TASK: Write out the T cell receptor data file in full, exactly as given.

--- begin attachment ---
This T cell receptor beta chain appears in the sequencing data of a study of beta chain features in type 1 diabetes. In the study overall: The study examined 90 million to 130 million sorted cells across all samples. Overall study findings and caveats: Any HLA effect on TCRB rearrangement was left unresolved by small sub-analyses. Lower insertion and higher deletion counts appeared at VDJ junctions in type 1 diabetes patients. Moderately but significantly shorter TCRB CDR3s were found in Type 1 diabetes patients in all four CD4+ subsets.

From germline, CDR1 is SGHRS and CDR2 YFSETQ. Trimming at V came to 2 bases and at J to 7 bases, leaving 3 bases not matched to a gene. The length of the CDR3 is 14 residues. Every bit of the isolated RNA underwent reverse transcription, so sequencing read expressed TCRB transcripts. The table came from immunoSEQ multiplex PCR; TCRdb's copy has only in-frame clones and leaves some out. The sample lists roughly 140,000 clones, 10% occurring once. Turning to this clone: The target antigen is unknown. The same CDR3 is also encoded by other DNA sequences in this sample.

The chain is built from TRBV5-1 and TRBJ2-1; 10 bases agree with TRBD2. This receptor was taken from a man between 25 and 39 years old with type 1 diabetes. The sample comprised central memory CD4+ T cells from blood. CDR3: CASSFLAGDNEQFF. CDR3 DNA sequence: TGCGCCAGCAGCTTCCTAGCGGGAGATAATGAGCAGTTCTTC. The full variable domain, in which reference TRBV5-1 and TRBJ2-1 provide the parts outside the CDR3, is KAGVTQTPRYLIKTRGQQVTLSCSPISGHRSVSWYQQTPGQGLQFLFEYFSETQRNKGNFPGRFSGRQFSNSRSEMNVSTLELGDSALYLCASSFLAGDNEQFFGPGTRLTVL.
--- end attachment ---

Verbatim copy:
This T cell receptor beta chain appears in the sequencing data of a study of beta chain features in type 1 diabetes. In the study overall: The study examined 90 million to 130 million sorted cells across all samples. Overall study findings and caveats: Any HLA effect on TCRB rearrangement was left unresolved by small sub-analyses. Lower insertion and higher deletion counts appeared at VDJ junctions in type 1 diabetes patients. Moderately but significantly shorter TCRB CDR3s were found in Type 1 diabetes patients in all four CD4+ subsets.

From germline, CDR1 is SGHRS and CDR2 YFSETQ. Trimming at V came to 2 bases and at J to 7 bases, leaving 3 bases not matched to a gene. The length of the CDR3 is 14 residues. Every bit of the isolated RNA underwent reverse transcription, so sequencing read expressed TCRB transcripts. The table came from immunoSEQ multiplex PCR; TCRdb's copy has only in-frame clones and leaves some out. The sample lists roughly 140,000 clones, 10% occurring once. Turning to this clone: The target antigen is unknown. The same CDR3 is also encoded by other DNA sequences in this sample.

The chain is built from TRBV5-1 and TRBJ2-1; 10 bases agree with TRBD2. This receptor was taken from a man between 25 and 39 years old with type 1 diabetes. The sample comprised central memory CD4+ T cells from blood. CDR3: CASSFLAGDNEQFF. CDR3 DNA sequence: TGCGCCAGCAGCTTCCTAGCGGGAGATAATGAGCAGTTCTTC. The full variable domain, in which reference TRBV5-1 and TRBJ2-1 provide the parts outside the CDR3, is KAGVTQTPRYLIKTRGQQVTLSCSPISGHRSVSWYQQTPGQGLQFLFEYFSETQRNKGNFPGRFSGRQFSNSRSEMNVSTLELGDSALYLCASSFLAGDNEQFFGPGTRLTVL.